A new study from NeuroPointDX of Madison and University of California researchers shows biochemical markers could allow for earlier identification of autism spectrum disorder.
Lead author David Amaral says this discovery could also lead to avenues for therapeutic intervention.
NeuroPointDX is a division of Stemina Biomarker Discovery, also based in Madison, and Amaral is from the MIND Institute at UC Davis. Researchers from the company and university collaborated on a large-scale study to follow up on previous research that had identified new targets for analysis.
Autism spectrum disorder, or ASD, is characterized by troubles with communication and social interaction. But it comes from a wide array of neurodevelopmental disorders stemming from diverse factors. Differences in both genetics and environment have been linked to the disorder.
Currently, the only way to diagnose ASD is through behavioral observation. And though children can be diagnosed as young as 24 months, the average age of diagnosis is over 4 years.
This new research could lead to identification methods which would catch ASD at a younger age. That’s important, because earlier identification means earlier intervention, and ultimately better outcomes for the affected kids.
Researchers conducted a study at eight different sites with 1,100 children in total between ages 2 and 4, with clinical ASD, developmental delay, or typical development.
After comparing biological samples from 516 children with ASD with samples from 164 normally developing children, scientists were able to categorize those with ASD into subpopulations based on shared metabolic signatures.
These signatures are related to how the body metabolizes certain amino acids which are important for normal brain development.
“It is unlikely that a single marker will detect all autism,” Amaral said. “This paper demonstrates that alterations in metabolic profiles can detect sizable subsets of individuals with autism. The hope is that we will be able to generate a panel of biomarkers that will detect a large proportion of people at risk.”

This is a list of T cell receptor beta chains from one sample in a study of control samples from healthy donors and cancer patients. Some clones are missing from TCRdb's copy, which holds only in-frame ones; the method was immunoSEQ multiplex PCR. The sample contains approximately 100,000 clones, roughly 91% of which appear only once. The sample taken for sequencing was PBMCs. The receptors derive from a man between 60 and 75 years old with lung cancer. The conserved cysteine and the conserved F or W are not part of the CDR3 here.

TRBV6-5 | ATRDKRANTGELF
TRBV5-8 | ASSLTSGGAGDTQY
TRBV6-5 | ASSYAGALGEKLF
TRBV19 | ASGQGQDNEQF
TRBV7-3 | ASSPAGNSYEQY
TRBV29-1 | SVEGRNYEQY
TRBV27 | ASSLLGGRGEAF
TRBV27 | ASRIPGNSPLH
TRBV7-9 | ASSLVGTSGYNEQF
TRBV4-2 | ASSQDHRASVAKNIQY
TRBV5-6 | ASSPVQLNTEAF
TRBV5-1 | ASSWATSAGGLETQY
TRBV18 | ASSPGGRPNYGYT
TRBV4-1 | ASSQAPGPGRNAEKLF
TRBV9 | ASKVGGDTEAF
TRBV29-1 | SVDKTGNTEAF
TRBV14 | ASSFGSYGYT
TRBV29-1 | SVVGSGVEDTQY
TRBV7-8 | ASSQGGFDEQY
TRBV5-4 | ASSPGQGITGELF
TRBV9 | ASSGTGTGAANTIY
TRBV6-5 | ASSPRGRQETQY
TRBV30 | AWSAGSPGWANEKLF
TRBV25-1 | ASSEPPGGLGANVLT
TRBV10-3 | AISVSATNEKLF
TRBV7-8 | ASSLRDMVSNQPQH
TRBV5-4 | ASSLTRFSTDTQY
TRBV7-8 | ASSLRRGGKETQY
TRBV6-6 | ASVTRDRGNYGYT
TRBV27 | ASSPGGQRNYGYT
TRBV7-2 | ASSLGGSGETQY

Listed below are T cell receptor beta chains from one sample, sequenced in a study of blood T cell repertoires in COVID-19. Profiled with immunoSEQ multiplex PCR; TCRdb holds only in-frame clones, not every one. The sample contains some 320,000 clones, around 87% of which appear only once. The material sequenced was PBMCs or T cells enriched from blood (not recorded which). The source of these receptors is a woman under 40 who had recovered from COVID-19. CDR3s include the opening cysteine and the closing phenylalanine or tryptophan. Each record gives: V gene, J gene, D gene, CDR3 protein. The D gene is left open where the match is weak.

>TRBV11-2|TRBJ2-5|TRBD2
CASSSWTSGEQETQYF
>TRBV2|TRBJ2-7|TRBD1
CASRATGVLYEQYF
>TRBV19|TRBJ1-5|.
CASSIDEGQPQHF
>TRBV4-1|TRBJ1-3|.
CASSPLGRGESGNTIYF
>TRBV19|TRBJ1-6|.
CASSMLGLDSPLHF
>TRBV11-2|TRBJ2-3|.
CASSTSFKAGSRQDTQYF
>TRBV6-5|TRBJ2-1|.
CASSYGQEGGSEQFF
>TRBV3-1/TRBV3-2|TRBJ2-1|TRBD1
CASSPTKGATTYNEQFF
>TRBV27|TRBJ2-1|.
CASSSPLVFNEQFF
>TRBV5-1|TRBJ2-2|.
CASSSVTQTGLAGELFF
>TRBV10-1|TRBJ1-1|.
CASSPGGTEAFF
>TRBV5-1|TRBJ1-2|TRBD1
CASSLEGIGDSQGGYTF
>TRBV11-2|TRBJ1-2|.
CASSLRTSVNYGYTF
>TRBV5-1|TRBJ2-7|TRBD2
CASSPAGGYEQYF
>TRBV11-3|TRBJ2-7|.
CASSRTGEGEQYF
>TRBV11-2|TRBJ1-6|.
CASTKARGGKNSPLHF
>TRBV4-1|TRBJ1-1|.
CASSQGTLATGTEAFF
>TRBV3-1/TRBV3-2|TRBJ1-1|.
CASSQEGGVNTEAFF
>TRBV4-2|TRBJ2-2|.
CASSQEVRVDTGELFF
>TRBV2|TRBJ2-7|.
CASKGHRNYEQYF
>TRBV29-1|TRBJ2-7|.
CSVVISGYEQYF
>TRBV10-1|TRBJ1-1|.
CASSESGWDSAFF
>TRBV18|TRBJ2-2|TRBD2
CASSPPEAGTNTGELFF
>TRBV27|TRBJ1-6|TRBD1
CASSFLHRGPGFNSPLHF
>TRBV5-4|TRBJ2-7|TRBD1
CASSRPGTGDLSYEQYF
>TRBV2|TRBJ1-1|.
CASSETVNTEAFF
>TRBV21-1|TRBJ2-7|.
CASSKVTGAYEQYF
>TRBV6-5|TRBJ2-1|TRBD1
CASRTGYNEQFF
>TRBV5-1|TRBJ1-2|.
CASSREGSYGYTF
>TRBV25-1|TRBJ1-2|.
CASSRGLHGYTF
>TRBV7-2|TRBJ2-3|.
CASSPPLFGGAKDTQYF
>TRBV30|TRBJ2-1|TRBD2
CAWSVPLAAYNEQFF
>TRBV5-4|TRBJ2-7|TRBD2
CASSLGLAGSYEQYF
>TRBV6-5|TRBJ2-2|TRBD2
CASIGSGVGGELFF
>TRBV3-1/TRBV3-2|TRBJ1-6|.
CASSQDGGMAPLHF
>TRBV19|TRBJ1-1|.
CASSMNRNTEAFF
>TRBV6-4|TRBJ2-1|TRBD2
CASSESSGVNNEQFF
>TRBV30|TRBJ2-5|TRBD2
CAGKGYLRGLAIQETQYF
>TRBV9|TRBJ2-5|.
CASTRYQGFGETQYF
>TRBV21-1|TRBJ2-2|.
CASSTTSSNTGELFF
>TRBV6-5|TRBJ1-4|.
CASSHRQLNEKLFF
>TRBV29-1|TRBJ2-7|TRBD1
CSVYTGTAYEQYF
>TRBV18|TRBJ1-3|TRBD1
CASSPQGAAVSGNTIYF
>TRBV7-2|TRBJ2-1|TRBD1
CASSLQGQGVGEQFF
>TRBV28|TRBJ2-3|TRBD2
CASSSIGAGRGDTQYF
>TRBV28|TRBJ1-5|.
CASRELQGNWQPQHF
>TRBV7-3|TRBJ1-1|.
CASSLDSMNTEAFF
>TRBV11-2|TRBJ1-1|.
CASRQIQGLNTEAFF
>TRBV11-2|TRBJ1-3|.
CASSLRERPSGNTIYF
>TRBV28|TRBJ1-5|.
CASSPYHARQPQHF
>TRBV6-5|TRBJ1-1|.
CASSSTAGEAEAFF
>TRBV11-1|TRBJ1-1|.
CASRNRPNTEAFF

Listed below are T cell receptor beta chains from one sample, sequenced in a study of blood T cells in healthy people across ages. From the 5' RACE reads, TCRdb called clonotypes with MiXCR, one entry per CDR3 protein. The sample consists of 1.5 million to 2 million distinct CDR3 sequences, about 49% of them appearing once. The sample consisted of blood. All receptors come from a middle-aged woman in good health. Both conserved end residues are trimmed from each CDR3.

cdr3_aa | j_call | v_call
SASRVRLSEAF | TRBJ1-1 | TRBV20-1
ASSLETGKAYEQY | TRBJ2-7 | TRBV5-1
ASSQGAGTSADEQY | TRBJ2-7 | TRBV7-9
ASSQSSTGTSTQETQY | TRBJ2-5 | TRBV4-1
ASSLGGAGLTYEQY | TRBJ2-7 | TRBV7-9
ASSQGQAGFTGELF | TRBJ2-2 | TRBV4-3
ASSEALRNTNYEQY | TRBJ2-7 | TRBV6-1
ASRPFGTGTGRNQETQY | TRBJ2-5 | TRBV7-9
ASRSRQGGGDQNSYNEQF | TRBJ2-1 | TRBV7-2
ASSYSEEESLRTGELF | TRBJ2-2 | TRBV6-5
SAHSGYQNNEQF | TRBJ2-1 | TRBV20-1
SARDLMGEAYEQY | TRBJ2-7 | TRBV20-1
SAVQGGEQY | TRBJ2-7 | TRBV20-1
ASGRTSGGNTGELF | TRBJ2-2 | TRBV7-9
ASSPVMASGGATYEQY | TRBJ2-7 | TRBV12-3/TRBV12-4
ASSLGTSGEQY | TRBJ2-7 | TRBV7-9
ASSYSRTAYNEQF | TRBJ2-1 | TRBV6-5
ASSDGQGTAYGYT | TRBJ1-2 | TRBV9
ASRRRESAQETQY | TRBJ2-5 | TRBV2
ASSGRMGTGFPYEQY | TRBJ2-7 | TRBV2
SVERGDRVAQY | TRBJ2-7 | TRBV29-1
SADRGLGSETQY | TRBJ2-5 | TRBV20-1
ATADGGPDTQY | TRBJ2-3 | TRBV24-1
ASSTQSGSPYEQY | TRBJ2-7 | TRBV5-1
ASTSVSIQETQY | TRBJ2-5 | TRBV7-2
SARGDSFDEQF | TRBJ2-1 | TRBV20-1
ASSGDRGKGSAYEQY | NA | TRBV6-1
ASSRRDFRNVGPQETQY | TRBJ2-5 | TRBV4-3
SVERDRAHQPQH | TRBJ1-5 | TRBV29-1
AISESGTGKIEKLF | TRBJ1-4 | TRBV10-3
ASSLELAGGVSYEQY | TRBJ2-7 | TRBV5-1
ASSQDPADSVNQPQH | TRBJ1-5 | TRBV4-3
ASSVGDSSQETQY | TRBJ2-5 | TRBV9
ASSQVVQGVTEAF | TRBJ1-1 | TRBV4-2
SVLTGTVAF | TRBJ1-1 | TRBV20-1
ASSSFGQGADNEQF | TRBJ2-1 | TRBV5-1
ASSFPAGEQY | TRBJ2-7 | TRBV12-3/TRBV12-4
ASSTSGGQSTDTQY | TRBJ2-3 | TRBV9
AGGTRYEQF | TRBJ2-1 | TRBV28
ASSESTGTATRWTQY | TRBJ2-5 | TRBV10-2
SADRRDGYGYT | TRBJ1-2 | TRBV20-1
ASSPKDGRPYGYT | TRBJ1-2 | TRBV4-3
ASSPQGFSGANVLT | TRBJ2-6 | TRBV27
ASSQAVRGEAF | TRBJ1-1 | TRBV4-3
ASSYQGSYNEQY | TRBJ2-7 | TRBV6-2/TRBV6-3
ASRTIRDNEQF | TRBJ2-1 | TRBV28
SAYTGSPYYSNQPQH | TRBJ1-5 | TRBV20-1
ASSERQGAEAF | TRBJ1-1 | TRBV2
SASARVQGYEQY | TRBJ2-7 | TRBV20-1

Study results were published yesterday in the journal Biological Psychiatry. This marks the first publication using data from the Children’s Autism Metabolome Project, or CAMP, which is the largest study ever of the metabolism of children with ASD, according to NeuroPointDX.
“One of the major goals of the MIND Institute is the development of early biological markers for detecting the risk of autism spectrum disorder,” Amal said. “It would have been difficult for the MIND Institute to carry out the CAMP study on its own. CAMP is an excellent example of an academic/corporate partnership that has the promise of benefitting the autism community.”
Study samples from CAMP continue to be analyzed by NeuroPointDX, to find other “metabotypes” which be used to diagnose more subsets of ASD.
According to a release from NeuroPointDX, these categories for ASD could be combined into a diagnostic panel. From there, the company says “it should be possible” to develop a blood test to test for ASD which could identify “a substantial percentage of children at risk.”
Funding for the CAMP study came from a grant from the National Institutes of Mental Health and two family foundations.
See the study here: http://www.sciencedirect.com/science/article/pii/S0006322318317931
–By Alex Moe